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Check out a range of science news stories from New Zealand.

Note due to changes in our funding, as of December 2014, we are no longer able to provide news stories.

  • Mutating genes to detect cancer


    Medical researchers from the UK, the US and Canada have developed a new tool that identifies mutating genes to detect the early stages of oesophageal cancer.

  • Heart attack bacteria


    It has long been believed that over-exertion, stress and emotional shock can cause heart attacks in vulnerable people, but the pathway by which this occurs has remained uncertain.

  • A genome for ewe


    Mapping the whole genome of the sheep (Ovis aries) was completed earlier this year. The information is contributing to a myriad of new research projects to improve the health and meat and wool yields from New Zealand’s most populous farm animal.

  • Making male mosquitoes


    A bit of genetic trickery may hold the key to controlling the spread of mosquito-borne diseases such as malaria.

  • Forget the bad times: potential drug for PTSD


    It may be possible to fade memories responsible for post-traumatic stress disorder according to new research from the US and China.

  • Engineered microbe can convert grass to fuel


    An engineered microbe that can convert plant matter to ethanol may hold the key to future energy independence in a world with an increasing thirst for fuel, dwindling supplies and negative impacts of greenhouse gases, according to a team of researchers from the US.

  • Understanding P addiction


    Methamphetamine, aka P, the most common member of the amphetamine family, can alter the brain in hitherto unknown ways according to new PhD research from a recent Victoria University of Wellington graduate, Dr Peter Bosch.

  • Triclosan gets up your nose


    The latest damning research on household antimicrobial products has found that triclosan, an antimicrobial agent found in common household liquid soaps, body washes, deodorants, shampoos, mouthwashes, toothpastes and even fabric and plastic, is finding its way inside human noses.

  • Flu drug effectiveness questioned


    A recent evidence review by independent researchers of trials involving the antiviral drugs (aka neuraminidase inhibitors) oseltamivir (brand name Tamiflu) and zanamivir (brand name Relenza) questions the value of the drugs and whether the global government stockpiling of Tamiflu is just a giant waste of money.

  • Family tree geography goes genetic


    A large international team of researchers from National Geographic's global Genographic Project has shown for the first time that DNA can be used to trace modern humans to their geographical place of origin.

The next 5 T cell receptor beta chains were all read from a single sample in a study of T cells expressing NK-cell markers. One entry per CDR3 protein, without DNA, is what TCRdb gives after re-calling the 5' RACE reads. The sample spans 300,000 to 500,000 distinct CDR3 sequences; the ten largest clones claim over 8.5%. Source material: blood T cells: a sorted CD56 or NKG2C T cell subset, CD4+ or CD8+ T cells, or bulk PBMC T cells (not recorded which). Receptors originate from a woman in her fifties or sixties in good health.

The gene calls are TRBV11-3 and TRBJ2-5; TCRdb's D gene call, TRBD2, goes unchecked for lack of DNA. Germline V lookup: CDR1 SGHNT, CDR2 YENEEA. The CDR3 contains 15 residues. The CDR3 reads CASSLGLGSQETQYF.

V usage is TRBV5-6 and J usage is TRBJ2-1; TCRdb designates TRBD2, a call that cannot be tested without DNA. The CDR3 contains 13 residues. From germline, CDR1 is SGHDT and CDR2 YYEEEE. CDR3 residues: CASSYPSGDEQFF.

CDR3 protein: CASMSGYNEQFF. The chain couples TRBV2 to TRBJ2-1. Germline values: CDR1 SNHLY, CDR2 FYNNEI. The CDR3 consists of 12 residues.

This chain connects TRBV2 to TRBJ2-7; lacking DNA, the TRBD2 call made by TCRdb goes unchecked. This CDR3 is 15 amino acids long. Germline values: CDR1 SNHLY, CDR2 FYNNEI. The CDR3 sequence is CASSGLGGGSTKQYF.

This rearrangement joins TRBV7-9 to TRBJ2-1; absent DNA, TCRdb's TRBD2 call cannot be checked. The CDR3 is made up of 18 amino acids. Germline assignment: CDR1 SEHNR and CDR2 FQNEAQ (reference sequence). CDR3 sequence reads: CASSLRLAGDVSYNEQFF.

• Global report on antimicrobial resistance


    The World Health Organization announced the results of its first global report on antimicrobial resistance, including antibiotic resistance. They say that antibiotic resistance is happening right now in every region of the world.

  • Designer chromosome


    In a world first, an international research team has successfully synthesised a functional chromosome and implanted it into brewer’s yeast (Saccharomyces cerevisiae). The research could help in developing synthetic strains of yeast that could be used in the manufacture of medicines or production of vaccines.

  • Botox to treat asthma?


    Botox injections might prove to be a potential treatment to paralyse a person’s vocal cords while they are having an asthma attack according to a small study of 11 patients by a team of Australian medical scientists from Monash University.

  • Melanoma risk gene identified


    An international team of researchers has identified the specific gene fault that causes a type of early-onset melanoma that accounts for about 3% of the cases of this type of skin cancer that is known to run in families.

  • Come over to the dark side (of chocolate)


    It’s official – researchers have found how and why dark chocolate is actually good for you.

  • Faster anthrax detection


    A faster method to detect anthrax has been developed that should save lives and money.

  • Antibacterial mushrooms


    In an age where we are becoming increasingly concerned about bacterial evolution and the effectiveness of antibiotics, there is an on-going need for novel antimicrobial compounds to outwit bacteria and other pathogens.

  • Study of NZ-developed MS drug


    Researchers from Victoria University of Wellington, Innate Immunotherapeutics and the Malaghan Institute of Medical Research have gained new knowledge about how the multiple sclerosis drug MIS416 actually works on the immune system.

  • Stressed out cells revert to stem cells


    Pluripotent stem cells – cells that can differentiate into one of many cell types – have traditionally been derived from ethically questionable embryonic sources or by the relatively time-consuming and expensive process of manipulating genes inside a cell’s nucleus (induced pluripotent stem (iPS) cells). But now, new research from Japan and the US has uncovered a shortcut to creating pluripotent stem cells by stressing out mature cells.

  • Programmable antibiotic ‘smart bomb’


    The threat of multi-drug-resistant bacteria has been making headlines around the world, but now researchers from North Carolina State University in the US have developed an antibiotic ‘smart bomb’ specifically designed to target and sever the DNA of a specified bacteria – and eliminate the infection in the process.

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